Dragon Returns from First Successful Operational Mission

Dragon Returns from First Successful Operational Mission

SpaceX’s Dragon spacecraft successfully splashed down in the Pacific Ocean this afternoon at 3:22 pm ET, returning scientific experiments and other cargo from the International Space Station (ISS).

That ends the first operational flight for Dragon as part of NASA’s commercial cargo program.   Designated Commercial Resupply Services (CRS)-1, it is the first of 12 flights NASA has purchased from SpaceX.   The mission included a freezer that was needed to return research samples to Earth, and since it was aboard Dragon, it also was used to deliver ice cream to the ISS crew.

SpaceX is still looking into why one of the nine Falcon 9 engines failed during launch on October 7.  Although the Dragon mission proceeded successfully, the engine failure doomed another payload the rocket was carrying — an experimental communications satellite for Orbcomm.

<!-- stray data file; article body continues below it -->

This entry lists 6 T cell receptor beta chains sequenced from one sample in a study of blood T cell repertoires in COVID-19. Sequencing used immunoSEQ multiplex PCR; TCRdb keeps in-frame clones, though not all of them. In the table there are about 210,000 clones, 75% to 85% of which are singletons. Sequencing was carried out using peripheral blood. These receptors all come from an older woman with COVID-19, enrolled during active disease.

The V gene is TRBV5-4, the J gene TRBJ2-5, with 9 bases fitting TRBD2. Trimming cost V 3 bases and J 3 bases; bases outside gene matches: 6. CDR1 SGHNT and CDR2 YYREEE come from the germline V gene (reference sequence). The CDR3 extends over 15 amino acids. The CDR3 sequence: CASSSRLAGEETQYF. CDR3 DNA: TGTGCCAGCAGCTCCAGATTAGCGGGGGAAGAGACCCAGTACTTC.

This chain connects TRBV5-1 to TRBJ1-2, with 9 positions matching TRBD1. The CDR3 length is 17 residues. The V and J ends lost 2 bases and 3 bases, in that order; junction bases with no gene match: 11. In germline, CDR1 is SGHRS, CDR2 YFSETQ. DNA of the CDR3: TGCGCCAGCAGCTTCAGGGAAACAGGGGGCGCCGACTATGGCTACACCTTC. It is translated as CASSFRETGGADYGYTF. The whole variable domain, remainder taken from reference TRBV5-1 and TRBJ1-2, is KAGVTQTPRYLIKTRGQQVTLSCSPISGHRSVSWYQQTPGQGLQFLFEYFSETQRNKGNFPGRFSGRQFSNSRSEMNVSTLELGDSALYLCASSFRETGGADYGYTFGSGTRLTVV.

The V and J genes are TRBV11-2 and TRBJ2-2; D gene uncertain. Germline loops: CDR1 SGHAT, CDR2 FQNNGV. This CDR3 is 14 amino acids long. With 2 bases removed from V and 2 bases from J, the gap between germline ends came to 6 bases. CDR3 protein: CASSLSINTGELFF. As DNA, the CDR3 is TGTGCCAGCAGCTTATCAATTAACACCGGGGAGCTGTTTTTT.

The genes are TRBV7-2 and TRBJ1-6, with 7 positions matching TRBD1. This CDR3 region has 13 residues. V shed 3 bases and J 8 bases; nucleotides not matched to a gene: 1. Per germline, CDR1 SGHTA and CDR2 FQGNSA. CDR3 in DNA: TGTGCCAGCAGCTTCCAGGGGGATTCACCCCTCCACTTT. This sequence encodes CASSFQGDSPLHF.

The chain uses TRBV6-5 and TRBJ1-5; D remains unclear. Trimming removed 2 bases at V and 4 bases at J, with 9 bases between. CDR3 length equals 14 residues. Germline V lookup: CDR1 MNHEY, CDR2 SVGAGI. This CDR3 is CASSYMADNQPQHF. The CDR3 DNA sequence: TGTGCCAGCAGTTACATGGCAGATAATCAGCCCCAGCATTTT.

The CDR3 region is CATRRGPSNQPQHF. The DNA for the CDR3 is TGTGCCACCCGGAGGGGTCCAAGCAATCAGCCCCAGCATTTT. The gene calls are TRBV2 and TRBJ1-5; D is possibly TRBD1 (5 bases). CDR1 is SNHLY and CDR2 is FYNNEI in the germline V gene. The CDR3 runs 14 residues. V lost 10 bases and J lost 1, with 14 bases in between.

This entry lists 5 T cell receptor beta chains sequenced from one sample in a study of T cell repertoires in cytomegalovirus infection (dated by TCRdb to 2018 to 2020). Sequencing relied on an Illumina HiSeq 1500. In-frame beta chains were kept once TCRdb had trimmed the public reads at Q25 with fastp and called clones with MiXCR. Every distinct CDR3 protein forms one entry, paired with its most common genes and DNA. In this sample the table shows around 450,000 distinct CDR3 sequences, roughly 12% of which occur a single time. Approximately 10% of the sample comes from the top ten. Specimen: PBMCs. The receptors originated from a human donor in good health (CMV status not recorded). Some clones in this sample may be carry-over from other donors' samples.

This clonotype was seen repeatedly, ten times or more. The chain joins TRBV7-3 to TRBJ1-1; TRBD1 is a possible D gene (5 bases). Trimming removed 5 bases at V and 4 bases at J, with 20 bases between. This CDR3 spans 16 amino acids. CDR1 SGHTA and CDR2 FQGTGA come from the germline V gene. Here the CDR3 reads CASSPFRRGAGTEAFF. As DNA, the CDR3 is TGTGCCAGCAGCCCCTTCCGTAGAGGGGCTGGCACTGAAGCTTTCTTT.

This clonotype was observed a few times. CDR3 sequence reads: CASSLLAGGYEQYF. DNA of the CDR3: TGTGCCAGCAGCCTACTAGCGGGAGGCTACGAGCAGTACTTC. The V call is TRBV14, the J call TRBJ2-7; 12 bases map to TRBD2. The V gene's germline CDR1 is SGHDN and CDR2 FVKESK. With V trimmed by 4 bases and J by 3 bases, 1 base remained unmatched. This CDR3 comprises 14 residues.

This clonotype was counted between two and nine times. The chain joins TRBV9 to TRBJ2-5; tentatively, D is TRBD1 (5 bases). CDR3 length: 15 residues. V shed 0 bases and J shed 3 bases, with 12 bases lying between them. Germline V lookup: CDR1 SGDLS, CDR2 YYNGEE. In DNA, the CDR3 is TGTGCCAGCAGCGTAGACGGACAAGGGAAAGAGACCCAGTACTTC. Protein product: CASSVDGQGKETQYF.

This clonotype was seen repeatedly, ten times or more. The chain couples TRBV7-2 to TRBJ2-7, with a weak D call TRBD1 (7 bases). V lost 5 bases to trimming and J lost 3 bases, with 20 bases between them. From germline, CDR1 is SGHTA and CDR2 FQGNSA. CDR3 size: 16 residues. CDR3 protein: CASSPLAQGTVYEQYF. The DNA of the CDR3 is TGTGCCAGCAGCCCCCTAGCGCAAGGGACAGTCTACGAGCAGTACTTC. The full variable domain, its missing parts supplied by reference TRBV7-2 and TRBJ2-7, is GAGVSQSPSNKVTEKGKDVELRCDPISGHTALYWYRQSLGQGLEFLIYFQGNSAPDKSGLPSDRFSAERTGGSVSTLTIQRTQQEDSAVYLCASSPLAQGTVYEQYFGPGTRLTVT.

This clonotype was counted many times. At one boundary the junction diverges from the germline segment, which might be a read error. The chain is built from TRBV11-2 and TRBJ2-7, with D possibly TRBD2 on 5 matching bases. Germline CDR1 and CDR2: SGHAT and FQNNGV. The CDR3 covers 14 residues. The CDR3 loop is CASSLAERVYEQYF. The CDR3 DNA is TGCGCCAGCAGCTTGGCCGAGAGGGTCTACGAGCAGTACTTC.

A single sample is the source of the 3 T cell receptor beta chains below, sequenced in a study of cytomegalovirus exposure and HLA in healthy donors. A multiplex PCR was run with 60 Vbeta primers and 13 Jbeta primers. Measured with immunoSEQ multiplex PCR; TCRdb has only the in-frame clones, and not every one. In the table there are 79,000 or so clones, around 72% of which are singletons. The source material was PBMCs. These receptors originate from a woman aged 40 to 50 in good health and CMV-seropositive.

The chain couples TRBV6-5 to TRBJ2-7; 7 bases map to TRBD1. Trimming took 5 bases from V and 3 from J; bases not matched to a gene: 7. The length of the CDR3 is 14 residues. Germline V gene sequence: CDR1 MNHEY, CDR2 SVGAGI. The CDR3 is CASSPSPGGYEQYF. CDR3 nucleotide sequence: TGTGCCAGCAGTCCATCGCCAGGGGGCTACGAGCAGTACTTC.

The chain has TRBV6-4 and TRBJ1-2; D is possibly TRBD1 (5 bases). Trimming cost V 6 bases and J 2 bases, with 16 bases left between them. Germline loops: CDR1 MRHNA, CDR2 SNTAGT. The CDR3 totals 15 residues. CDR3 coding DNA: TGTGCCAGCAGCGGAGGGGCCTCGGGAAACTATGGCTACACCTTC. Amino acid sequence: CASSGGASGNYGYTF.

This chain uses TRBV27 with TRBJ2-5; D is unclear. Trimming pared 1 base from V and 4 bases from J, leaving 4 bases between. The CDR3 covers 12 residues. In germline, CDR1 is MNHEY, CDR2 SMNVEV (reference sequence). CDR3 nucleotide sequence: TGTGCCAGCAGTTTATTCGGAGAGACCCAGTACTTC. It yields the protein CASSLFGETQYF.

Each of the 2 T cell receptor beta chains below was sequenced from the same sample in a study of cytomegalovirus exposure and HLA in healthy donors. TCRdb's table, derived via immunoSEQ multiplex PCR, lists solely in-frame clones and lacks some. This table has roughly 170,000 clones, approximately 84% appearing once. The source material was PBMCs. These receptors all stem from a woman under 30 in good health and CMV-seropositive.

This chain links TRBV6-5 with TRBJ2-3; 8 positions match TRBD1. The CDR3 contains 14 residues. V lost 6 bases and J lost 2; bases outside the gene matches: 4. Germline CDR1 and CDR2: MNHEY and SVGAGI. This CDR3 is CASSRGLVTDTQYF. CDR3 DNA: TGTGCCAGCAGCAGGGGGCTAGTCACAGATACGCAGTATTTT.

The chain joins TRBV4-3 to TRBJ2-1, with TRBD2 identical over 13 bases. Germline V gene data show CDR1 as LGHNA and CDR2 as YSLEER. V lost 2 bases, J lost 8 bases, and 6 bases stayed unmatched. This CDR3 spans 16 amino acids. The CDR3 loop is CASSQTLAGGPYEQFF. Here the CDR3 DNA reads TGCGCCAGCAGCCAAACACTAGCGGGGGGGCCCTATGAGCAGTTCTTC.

Through the Commercial Orbital Transportation Services (COTS) program, NASA provided funding to SpaceX and Orbital Sciences Corp. to develop their own systems to take cargo to the ISS. The companies also provide some of the funding, which is why it is called a commercial program even though it involves considerable taxpayer money. 

SpaceX completed its portion of the COTS program in May with the successful test flight of an earlier Dragon mission that garnered significant press attention.  The news value of this mission was somewhat overshadowed by a focus on the upcoming elections and a massive storm about to hit the eastern United States dubbed Frankenstorm

NASA hopes that Orbital Sciences’s Antares rocket and Cygnus spacecraft will be operational in 2013, though neither has flown yet.  Orbital did not become part of the COTS program until much later than SpaceX, replacing a company that failed to meet its milestones.

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